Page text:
Handmade Films: British Film Production Company
Handmade Films emerged in the late 1970s the brainchild of former Beatle George Harrison and also run by Denis O'Brien whom Walker (2003) has described as an American hyphenate lawyer-accountant-producer. The initial impetus for the company was to rescue the Monty Python film Life of Brian. Originally it was being financed by the conglomerate Thorn-EMI however Lord Delfont who ran the company wanted to dispose of the film as he thought there was a risk of running foul of the blasphemy laws. Eric Idle of the Monty Python team knew Harrison who read the script and decided to go for it. Life of Brian was subsequently bought by Handmade films for $2 million (Walker, 2003 ). It was sold on a country by country basis and was to become immensly profitable.
Handmade also brought what has turned out to be one of the best British gangster-thriller films ever made The Long Good Friday at around this time. Black Lion Films run by Lew Grade who was Delfont's brother had wanted to significantly tone down the violent scenes which would have seriously reduced the impact of the film. The film also dealt with IRA issues as well as corruption and Grade decided to sell it on.
Handmade films was capitalised in Luxembourg presumably for tax reasons and it was presumably bankrolled from Harison's resources. According to Walker (2003) they claimed they could make films for 60%-70% more cheaply than the major studios. It made Time-Bandits for £2.2 million and grossed £6.7 million in the US alone.
Many of its products were quirky and displayed an excellent feel for a British sense of humour which had revelled in The Goons, Monty Python and similar output. Films such as Withnail & I and Time-Bandits were of this ilk.
HandMade Films was eventually sold in 1994 due to falling profitability, making losses on American co-productions. There were also allegations of O'Brien embezzing the company leading to a split between Harrison and O'Brien. It was bought by Canada's Paragon Entertainment Corporation for $8.4 million. (Walker, 2003). It went on to make two films in 1995. Over the period of its existence under Harrison & OBrien it produced 23 films in all (Screenonline Handmade Films estimate) which was roughly 2 per year over the course of its existence. The comedy Nuns on the Run (1990) was effectively its last production.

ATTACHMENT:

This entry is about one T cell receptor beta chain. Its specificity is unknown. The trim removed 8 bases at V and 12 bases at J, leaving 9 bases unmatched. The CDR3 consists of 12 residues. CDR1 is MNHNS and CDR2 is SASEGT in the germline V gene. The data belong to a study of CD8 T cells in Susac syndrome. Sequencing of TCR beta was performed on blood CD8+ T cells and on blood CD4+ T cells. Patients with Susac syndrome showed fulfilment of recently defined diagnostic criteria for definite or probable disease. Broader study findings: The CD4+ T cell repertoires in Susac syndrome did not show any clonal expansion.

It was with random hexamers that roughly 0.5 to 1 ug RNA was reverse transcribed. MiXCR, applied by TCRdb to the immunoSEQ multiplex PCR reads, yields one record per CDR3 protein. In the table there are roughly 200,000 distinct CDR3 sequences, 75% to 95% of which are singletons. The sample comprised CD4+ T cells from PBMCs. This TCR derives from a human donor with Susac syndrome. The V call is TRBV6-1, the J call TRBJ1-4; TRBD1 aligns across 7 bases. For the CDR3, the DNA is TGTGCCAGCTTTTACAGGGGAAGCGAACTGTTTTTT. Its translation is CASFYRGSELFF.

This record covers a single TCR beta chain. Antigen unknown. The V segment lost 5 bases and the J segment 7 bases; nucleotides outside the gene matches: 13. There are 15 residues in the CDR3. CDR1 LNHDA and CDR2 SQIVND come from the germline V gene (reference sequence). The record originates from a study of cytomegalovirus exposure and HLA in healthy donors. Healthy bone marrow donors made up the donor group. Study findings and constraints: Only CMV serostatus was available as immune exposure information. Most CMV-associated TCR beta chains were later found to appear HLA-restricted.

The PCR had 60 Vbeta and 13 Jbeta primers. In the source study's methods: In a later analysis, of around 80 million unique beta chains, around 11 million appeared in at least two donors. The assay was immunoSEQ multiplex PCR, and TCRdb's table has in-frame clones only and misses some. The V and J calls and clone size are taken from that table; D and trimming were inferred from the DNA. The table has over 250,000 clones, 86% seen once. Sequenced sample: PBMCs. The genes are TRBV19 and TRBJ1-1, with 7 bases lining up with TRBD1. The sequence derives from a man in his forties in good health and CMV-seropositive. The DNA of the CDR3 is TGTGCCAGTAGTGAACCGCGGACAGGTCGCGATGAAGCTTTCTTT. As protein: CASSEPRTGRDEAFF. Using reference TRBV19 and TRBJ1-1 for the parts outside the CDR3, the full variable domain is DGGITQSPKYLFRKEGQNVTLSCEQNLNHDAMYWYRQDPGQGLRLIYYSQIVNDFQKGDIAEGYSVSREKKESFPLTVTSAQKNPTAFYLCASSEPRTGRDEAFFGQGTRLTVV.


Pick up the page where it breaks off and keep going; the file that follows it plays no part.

The films produced were wide-ranging in terms of genres and many are recognised as some of the best British films made during the 1980s. Many were 'quirky', as Walker has noted for along with other emerging production companies:
The films they backed were irreverent, transgressive, contemporary (if not in period then in feel. Their marketing departments...aimed the product squarely , but with subtlety and wit , at intelligent if as yet undiscriminating young people in the fifteen - thirty age bracket weaned on the TV satire shows of earlier decades and nourished afressh by the present day Pythons. (Walker 2003, p 12)
Monty Python's Life of Brian (1979): Directed by Terry Jones
The Long Good Friday (1979). Directed John Mackenzie
Time-Bandits (1981): Directed by Terry Gilliam
The Missionary (1981): Directed by Michael Palin
Scrubbers (1982): Directed by Mai Zetterling
A Private Function (1984): Directed by Malcolm Mowbray
Withnail & I (1986): Directed by Bruce Robinson
Mona Lisa (1986): Directed Neill Jordan
The Lonely Passion of Judith Hearne (1987): Directed by Jack Clayton
Track 29 (1988): Directed by Nicholas Roeg
Nuns on the Run (1990) Johnathan Lynn
Walker Alexander. 2003. Icons in the Fire. London: Orion